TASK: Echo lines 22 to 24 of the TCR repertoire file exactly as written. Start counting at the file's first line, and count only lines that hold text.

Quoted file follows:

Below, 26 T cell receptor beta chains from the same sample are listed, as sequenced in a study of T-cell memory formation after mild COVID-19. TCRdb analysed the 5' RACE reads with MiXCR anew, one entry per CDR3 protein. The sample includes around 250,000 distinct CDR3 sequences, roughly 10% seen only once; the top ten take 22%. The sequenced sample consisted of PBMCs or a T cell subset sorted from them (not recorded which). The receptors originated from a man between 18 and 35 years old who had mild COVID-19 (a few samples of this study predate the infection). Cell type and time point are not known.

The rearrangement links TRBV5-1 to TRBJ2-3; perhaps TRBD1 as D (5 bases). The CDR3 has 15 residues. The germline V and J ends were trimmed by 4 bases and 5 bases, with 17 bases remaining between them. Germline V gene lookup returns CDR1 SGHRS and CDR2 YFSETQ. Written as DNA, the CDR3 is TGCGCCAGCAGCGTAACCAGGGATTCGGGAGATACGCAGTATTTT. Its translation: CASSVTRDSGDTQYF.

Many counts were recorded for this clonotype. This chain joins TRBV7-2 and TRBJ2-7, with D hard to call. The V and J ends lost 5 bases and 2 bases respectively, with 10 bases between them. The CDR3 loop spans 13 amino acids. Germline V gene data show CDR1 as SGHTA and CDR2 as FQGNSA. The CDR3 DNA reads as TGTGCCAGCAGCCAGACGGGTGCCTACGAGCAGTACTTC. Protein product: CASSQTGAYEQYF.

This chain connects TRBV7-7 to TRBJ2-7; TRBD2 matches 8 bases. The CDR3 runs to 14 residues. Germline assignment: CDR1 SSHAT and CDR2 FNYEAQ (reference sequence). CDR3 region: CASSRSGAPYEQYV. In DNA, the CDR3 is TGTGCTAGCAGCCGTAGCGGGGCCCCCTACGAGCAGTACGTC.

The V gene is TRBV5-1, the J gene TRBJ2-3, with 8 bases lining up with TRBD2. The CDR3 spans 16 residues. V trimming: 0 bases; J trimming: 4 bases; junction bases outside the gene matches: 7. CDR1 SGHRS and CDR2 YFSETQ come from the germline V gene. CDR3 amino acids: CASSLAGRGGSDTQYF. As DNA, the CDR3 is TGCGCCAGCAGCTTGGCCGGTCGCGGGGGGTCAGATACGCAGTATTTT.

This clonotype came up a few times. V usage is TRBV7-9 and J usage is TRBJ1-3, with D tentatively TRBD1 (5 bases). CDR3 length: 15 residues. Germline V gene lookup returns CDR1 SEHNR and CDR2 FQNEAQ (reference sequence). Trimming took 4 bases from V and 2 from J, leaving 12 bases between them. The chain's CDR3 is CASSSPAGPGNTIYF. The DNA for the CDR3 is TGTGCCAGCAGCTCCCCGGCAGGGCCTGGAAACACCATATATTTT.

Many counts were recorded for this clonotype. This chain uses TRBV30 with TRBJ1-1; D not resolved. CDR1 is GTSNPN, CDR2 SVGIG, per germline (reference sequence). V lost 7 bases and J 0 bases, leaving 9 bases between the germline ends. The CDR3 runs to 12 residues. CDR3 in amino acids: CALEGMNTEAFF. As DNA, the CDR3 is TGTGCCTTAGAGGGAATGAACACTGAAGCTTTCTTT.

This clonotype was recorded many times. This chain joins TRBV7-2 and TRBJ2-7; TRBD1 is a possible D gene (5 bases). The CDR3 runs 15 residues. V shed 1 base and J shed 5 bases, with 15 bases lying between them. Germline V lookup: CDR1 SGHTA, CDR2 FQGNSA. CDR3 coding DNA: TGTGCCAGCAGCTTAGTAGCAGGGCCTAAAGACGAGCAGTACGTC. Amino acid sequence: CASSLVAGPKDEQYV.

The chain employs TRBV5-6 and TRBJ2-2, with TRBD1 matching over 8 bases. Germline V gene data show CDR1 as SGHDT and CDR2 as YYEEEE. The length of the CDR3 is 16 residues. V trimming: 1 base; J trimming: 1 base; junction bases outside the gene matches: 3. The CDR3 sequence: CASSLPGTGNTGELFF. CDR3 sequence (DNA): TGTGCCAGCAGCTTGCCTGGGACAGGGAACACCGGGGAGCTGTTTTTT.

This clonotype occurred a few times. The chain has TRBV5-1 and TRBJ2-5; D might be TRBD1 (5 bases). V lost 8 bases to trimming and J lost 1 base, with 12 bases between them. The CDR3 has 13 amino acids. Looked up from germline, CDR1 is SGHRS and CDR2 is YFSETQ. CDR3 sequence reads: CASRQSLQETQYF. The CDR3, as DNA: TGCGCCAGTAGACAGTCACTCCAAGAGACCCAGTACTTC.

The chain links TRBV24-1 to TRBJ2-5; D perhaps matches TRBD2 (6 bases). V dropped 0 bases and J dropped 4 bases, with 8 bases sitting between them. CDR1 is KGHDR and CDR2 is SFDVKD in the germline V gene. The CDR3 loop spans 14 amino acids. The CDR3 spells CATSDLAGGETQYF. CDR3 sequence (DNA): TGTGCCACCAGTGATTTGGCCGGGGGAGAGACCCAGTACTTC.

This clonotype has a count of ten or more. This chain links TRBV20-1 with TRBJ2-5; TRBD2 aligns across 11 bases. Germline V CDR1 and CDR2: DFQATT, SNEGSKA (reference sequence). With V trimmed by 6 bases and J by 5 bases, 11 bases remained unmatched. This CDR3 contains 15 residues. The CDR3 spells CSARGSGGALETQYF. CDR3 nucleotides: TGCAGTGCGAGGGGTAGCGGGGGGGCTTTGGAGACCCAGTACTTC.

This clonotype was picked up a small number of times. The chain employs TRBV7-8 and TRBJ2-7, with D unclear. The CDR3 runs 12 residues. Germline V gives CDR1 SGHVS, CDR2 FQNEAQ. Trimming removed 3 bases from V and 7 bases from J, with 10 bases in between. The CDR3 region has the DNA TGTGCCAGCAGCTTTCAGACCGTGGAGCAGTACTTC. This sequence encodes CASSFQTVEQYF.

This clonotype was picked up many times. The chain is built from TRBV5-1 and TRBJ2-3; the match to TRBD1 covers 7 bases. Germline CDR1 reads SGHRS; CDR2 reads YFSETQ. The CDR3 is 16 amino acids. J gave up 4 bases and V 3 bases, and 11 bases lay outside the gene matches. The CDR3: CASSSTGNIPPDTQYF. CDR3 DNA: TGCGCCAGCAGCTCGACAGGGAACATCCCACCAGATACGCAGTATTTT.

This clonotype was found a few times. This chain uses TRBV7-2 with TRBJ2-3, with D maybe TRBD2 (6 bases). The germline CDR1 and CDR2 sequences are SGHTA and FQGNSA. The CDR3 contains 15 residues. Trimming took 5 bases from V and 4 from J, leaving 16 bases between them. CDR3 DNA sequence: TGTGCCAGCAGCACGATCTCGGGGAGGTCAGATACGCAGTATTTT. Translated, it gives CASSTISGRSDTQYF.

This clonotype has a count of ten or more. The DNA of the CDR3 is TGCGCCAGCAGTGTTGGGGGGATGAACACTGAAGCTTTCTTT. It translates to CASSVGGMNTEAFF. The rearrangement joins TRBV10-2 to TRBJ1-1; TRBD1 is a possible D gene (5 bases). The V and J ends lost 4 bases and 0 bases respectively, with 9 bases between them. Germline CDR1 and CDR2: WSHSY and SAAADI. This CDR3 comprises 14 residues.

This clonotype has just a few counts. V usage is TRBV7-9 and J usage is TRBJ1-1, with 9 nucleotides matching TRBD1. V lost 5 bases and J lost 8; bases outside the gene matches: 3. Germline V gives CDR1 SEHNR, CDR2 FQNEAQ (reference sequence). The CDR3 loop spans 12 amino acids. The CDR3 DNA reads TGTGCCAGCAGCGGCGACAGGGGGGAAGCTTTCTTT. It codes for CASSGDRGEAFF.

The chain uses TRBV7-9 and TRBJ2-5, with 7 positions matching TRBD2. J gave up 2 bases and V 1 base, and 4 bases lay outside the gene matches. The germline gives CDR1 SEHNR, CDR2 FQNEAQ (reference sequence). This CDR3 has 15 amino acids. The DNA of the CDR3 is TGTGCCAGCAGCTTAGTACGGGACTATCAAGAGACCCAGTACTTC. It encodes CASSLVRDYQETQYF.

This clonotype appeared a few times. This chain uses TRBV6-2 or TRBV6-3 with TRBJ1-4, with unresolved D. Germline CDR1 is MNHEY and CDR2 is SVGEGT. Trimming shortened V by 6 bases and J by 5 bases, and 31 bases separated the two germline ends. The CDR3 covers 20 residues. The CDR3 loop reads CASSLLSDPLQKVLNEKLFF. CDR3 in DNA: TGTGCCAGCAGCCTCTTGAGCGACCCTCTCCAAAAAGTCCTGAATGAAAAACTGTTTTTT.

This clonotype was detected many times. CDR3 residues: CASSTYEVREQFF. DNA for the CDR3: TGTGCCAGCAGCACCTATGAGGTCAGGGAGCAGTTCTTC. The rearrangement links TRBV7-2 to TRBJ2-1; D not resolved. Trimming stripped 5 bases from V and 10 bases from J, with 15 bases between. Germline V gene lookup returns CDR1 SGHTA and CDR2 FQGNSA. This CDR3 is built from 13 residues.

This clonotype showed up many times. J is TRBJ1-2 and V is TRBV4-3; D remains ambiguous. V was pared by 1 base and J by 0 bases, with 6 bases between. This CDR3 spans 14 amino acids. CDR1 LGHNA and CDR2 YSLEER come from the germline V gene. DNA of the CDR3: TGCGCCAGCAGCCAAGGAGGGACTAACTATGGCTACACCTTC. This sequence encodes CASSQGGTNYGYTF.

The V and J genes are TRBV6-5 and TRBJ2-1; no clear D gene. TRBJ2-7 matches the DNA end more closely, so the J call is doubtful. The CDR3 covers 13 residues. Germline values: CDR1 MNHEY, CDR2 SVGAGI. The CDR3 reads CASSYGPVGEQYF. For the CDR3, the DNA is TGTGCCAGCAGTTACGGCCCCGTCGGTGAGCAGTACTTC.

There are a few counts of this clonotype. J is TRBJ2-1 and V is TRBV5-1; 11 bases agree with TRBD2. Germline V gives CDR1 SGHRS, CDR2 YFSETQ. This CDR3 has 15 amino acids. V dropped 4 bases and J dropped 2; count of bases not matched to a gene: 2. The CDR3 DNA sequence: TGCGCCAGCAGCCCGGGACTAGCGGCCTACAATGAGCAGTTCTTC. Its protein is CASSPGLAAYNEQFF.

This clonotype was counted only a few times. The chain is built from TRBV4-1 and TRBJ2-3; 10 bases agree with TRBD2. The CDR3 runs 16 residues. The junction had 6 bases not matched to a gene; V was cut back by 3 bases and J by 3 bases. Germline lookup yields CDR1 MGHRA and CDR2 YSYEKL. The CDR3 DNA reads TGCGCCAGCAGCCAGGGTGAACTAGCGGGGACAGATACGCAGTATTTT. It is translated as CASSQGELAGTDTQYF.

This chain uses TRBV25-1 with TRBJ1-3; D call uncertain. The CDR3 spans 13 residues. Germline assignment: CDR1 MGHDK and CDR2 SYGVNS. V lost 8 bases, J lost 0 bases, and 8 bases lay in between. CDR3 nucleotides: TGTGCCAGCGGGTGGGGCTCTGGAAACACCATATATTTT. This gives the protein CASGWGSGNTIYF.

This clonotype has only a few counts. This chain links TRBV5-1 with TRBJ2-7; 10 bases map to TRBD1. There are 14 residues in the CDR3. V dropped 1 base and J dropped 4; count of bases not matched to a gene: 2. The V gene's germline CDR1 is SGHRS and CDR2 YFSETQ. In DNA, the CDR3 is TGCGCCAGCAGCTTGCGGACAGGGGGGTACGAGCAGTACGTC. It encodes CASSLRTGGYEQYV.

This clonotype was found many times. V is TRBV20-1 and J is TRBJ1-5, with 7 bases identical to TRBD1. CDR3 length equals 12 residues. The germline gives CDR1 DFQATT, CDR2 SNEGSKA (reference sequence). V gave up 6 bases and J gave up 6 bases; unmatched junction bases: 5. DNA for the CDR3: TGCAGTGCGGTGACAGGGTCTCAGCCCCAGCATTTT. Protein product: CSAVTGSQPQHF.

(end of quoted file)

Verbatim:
The V and J genes are TRBV6-5 and TRBJ2-1; no clear D gene. TRBJ2-7 matches the DNA end more closely, so the J call is doubtful. The CDR3 covers 13 residues. Germline values: CDR1 MNHEY, CDR2 SVGAGI. The CDR3 reads CASSYGPVGEQYF. For the CDR3, the DNA is TGTGCCAGCAGTTACGGCCCCGTCGGTGAGCAGTACTTC.

There are a few counts of this clonotype. J is TRBJ2-1 and V is TRBV5-1; 11 bases agree with TRBD2. Germline V gives CDR1 SGHRS, CDR2 YFSETQ. This CDR3 has 15 amino acids. V dropped 4 bases and J dropped 2; count of bases not matched to a gene: 2. The CDR3 DNA sequence: TGCGCCAGCAGCCCGGGACTAGCGGCCTACAATGAGCAGTTCTTC. Its protein is CASSPGLAAYNEQFF.

This clonotype was counted only a few times. The chain is built from TRBV4-1 and TRBJ2-3; 10 bases agree with TRBD2. The CDR3 runs 16 residues. The junction had 6 bases not matched to a gene; V was cut back by 3 bases and J by 3 bases. Germline lookup yields CDR1 MGHRA and CDR2 YSYEKL. The CDR3 DNA reads TGCGCCAGCAGCCAGGGTGAACTAGCGGGGACAGATACGCAGTATTTT. It is translated as CASSQGELAGTDTQYF.